Our Community Development Program increases the accessibility of the arts in generally underserved communities while increasing the interest in and awareness of cultural programs in the greater Houston area. Through this program we engage the talents and creative abilities of artists to solve economic, cultural and social challenges in the natural and built environment in which we live, work and serve. There are several components to this program including:
Cultural/Historic Preservation and Tourism: We collaborate to create, promote and preserve points of interest for residents of and visitors to Houston. The Jubilee Quilt Circle meets each Thursday from 11 a.m. until 3 p.m. and on Friday from 1 to 4 p.m. Novice and experienced quilters are invited to join the Circle and learn this historic craft. The Collective’s exhibitions are designed to celebrate Houston’s history and to provide new insights into the city’s expansive art offerings.
Community events and festivals features and promotes local talent through our collaborations and cooperative ventures with other community organizations. We are associated with the annual Kwanzaa celebrations, Redefinition presentations, African American history observances, PanAfrikan Cultural Festival (PACFest) and Juneteenth and participate with others to promote and preserve evidence of our cultural traditions and values.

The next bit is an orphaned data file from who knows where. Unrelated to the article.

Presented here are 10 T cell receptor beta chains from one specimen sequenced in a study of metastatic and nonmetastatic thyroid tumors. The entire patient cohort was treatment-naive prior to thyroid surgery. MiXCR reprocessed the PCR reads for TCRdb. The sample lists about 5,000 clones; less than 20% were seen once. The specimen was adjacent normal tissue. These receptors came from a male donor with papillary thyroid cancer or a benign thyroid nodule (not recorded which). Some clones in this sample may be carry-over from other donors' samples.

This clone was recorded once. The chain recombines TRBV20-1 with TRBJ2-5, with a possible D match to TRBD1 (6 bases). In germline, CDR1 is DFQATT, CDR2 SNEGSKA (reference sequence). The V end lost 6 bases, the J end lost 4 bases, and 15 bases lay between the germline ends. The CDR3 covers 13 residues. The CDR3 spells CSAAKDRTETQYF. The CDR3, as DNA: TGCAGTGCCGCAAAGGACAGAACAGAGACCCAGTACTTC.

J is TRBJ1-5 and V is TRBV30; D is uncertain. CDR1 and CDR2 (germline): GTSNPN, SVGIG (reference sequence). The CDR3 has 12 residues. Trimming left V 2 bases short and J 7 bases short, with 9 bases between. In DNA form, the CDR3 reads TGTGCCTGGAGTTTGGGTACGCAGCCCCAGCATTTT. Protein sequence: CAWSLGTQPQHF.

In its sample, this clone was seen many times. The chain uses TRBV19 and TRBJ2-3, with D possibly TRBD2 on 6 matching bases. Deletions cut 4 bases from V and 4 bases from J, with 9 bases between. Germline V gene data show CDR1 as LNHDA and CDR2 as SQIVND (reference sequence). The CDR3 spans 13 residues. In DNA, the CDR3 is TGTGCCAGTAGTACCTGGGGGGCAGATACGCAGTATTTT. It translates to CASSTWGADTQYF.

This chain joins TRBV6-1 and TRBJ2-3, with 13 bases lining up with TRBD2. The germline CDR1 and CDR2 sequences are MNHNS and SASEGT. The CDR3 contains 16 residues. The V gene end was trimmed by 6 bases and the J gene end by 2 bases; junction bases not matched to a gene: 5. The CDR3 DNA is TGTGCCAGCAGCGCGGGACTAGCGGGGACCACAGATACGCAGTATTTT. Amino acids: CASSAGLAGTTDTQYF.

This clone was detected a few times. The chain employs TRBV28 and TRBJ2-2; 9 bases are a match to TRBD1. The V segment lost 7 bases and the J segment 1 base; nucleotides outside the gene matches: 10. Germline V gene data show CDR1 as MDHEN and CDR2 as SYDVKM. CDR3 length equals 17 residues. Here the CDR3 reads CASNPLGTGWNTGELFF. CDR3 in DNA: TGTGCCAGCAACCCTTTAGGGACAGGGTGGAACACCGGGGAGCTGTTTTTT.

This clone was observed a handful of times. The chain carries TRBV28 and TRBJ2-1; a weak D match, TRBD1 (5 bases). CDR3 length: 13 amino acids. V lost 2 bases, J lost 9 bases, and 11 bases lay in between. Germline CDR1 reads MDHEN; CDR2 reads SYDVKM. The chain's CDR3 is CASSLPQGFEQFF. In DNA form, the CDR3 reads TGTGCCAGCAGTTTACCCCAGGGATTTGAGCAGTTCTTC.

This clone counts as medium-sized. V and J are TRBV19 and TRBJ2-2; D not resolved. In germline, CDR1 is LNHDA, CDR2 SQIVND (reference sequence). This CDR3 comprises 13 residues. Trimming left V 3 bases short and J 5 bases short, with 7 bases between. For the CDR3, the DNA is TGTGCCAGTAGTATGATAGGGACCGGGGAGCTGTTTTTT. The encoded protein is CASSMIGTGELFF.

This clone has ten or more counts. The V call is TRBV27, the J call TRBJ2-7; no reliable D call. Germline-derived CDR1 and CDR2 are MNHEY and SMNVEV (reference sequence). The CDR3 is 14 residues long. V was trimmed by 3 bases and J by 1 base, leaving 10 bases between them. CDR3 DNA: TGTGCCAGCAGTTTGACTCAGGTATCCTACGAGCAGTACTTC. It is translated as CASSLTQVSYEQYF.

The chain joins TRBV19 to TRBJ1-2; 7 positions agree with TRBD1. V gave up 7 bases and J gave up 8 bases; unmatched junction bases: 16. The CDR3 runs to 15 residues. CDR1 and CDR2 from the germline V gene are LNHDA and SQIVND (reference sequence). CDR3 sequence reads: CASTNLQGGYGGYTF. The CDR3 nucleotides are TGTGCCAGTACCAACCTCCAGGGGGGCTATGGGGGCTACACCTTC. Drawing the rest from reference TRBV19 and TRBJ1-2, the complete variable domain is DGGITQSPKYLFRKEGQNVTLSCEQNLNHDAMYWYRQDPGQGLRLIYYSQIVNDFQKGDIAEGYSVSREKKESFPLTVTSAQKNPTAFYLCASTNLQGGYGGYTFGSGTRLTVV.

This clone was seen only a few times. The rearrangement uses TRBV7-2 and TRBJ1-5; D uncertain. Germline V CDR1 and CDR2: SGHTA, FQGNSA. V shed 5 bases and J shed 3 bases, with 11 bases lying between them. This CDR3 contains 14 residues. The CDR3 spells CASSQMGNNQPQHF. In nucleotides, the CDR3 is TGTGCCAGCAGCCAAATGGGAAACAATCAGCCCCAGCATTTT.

Public art is the highest form of art because it is highly accessible. Our first building was our initial public art project. With the help of approximately 30 intergenerational volunteers, Texas artists Ruth McNay and Anastasia Sams designed, created and installed their respective aspects of the façade of our facility at 1501 Elgin. Subsequently, Reginald Adams, Roland Lawar and Kirk McMillan contributed additional sculptural and mosaic elements to further enhance the building while communicating positive messages to people who transit through the area. Reginald Adams facilitated the design elements that were installed at the Mickey Leland Memorial Park. Roland Lawar and Buffalo Bayou Art Park were our collaborators in the temporary installation of “Family of Man” at Baldwin Park. Marsha Dorsey Outlaw designed and fabricated the elements that have made Peggy Park such a spectacular green space. Ann Johnson and The Collective have engaged the public in activities at the new park at Palm Center.
Publications assist visual artists in the documentation of the work of our time. Our role in this endeavor is to assist in the design, printing and distribution of their work to increase the accessibility of their work in the marketplace.